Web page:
To ensure that employers’ legal obligations to provide accommodations are unmistakable, the NWLC and a broad coalition of groups from the health, disability, and women’s rights communities are urging Congress to pass the Pregnant Workers Fairness Act (PWFA) – draft legislation which states that pregnant women are entitled to reasonable accommodations that can be provided without undue hardship to an employer. These are the same types of accommodations that are available to people with disabilities under the ADA. In addition, some state laws already give pregnant workers’ rights to workplace accommodations, as described in a recent report by Equal Rights Advocates.
Accommodating pregnant employees is also in the financial interest of employers. The NWLC provides several sound business reasons why employers should accommodate their pregnant employees in the same way that they do for workers with disabilities. Data show that the costs of these accommodations are likely to be minimal, and that providing them will have bottom- line benefits to the employer: including reduced workforce turnover, increased employee satisfaction and productivity, and lower Workers Compensation and other insurance costs.
Despite the legal and financial arguments, some employers are still not accommodating pregnant employees. This is why the EEOC recently identified “accommodating pregnancy-related limitations under the ADAAA and the PDA” as a priority area for itsenforcement efforts through 2016.
If you are an employee who was not accommodated during your pregnancy or you believe you were discriminated against on the basis of pregnancy, the NWLC would like you to share your story. Employers interested in sharing their experiences accommodating pregnant employees or in consulting about best practices are also invited to contact NWLC, at email@example.com.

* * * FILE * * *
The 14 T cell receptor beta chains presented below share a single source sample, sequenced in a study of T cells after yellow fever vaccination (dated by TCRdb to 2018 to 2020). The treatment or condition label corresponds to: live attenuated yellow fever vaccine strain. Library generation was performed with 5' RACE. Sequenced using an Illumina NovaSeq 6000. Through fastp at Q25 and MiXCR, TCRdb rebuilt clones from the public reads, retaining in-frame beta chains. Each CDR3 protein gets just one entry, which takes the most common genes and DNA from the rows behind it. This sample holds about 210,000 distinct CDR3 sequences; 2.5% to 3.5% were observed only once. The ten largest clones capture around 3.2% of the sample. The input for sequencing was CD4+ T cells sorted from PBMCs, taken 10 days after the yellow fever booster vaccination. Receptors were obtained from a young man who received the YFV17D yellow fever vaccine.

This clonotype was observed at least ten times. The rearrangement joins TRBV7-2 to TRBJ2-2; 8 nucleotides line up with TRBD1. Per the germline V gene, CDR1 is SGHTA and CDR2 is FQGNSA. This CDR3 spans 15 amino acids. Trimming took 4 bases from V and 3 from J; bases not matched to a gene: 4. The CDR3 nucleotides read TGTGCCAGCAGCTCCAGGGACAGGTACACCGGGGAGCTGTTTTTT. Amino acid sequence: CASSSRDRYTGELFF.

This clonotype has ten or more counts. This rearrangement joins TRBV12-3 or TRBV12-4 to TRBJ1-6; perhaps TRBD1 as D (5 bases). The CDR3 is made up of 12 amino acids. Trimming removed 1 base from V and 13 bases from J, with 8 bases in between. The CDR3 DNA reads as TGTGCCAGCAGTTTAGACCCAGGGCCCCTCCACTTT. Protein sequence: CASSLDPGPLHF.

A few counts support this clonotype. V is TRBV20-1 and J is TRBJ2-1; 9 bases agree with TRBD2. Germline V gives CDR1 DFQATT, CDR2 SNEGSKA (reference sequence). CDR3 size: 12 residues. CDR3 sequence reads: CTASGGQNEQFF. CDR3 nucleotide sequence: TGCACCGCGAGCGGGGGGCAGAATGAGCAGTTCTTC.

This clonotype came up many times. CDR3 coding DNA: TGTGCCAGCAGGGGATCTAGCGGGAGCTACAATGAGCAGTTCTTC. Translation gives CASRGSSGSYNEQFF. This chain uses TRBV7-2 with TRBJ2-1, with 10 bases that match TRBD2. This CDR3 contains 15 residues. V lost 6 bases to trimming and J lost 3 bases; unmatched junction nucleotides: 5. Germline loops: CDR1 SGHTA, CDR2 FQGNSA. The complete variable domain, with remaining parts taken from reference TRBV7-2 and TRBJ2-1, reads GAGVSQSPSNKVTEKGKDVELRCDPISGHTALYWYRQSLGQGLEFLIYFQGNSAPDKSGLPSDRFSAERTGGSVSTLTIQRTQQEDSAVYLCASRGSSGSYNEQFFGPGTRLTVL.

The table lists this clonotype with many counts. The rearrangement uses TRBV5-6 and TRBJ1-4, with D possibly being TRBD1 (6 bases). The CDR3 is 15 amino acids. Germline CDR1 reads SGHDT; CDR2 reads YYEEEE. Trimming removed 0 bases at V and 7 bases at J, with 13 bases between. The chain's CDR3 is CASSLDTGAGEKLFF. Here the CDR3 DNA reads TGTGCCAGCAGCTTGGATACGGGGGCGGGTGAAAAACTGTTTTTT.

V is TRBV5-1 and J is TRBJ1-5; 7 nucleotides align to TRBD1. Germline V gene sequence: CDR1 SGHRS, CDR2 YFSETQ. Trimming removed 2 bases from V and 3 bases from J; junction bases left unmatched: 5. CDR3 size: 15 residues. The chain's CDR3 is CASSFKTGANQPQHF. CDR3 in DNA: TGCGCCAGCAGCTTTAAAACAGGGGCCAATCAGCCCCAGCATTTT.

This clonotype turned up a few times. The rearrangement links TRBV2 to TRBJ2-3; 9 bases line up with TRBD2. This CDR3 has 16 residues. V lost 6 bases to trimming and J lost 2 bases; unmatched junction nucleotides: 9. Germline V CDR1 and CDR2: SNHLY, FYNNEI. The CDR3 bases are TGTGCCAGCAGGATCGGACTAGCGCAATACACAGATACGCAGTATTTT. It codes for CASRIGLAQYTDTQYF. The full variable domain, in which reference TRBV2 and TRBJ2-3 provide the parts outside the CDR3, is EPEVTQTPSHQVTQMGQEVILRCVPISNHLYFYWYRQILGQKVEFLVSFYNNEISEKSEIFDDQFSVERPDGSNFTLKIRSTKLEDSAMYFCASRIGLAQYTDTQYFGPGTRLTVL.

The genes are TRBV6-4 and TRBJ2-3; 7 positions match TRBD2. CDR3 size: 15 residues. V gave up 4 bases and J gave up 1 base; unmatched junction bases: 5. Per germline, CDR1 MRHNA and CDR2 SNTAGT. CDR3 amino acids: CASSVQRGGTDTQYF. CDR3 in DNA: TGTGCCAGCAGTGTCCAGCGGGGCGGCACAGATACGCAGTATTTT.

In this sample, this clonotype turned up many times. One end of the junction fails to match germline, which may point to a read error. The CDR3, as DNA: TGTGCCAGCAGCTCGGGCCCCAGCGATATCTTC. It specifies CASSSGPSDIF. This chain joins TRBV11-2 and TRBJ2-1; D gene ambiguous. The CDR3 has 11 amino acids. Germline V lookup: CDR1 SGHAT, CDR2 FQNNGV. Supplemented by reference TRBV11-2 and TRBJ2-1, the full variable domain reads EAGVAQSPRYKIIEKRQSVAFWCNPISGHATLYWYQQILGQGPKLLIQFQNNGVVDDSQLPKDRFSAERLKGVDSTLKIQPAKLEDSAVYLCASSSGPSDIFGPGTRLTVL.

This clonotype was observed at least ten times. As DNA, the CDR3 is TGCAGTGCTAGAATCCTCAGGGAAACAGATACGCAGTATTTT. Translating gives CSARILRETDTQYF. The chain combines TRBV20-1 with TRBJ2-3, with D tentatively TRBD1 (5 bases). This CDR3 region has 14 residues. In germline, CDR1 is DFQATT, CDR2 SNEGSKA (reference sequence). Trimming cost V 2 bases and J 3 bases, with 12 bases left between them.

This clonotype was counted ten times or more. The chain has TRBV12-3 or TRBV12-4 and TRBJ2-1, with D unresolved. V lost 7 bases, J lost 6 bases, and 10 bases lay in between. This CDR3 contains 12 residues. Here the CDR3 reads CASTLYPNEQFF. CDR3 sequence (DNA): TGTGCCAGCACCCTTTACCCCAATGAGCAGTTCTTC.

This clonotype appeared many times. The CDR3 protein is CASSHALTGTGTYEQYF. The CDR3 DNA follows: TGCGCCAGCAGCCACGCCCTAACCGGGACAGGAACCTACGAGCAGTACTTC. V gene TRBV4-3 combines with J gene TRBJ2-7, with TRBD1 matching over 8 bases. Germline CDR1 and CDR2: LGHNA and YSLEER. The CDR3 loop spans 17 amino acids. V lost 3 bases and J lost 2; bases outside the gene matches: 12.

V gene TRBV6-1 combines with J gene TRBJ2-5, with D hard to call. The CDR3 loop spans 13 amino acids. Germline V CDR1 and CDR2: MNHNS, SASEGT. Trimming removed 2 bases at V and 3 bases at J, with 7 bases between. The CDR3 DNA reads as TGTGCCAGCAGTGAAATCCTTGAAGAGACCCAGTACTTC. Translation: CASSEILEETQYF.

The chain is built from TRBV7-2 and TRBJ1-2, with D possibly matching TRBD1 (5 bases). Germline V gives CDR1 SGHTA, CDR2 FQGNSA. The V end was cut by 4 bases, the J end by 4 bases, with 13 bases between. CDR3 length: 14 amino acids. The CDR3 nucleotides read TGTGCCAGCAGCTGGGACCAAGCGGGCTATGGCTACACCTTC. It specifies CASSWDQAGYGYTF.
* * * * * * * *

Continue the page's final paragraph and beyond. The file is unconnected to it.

Keep in mind that when it comes to providing accommodation ideas, Job Accommodation Network (JAN) consultants will brainstorm accommodation ideas for anyone with any type of limitation, including limitations related to pregnancy, whether or not the ADA covers the condition. So, if you’re an employer trying to accommodate pregnant employees, or a pregnant employee looking for accommodation ideas to offer your employer, feel free to contact JAN for assistance!
-Linda Carter Batiste, J.D.,
Principal Consultant with comments from the National Women’s Law Center
P.S. Speaking of job accommodations, HRThatWorks members can join us for a joint webinar with JAN on Providing Accommodations for Employees with Mental Health Impairments, to be held March 20th at 1PM EST by going tohttps://www1.gotomeeting.com/register/324256449.
Insurance spreads the risk of loss among every policyholder and the insurance company.
The “coinsurance clause” in a Business Property policy reflects the fact that the coverage divides this risk by setting premiums based primarily on the value of the property. Those who insure their property for less than its actual cash value (ACV) or replacement cost will have to pay the uninsured portion of any covered loss out of their own pocket — in other words, “coinsuring” the risk — which encourages policyholders to buy coverage for the full value of their property.
The coinsurance clause usually requires policyholders to insure their property for 80% of its ACV. For example, if the property of your business is worth $500,000, you would need to purchase a $400,000 policy. If a fire caused $300,000 worth of damage, the insurance company would pay $240,000 (80% of $300,000), leaving you to pick up the other $60,000. However, if you had purchased the full $500,000 in ACV coverage — paying a higher premium — the insurer would cover the entire $300,000 claim.
We’d be happy to discuss the benefits that the coinsurance clause offers. Feel free to give us a call.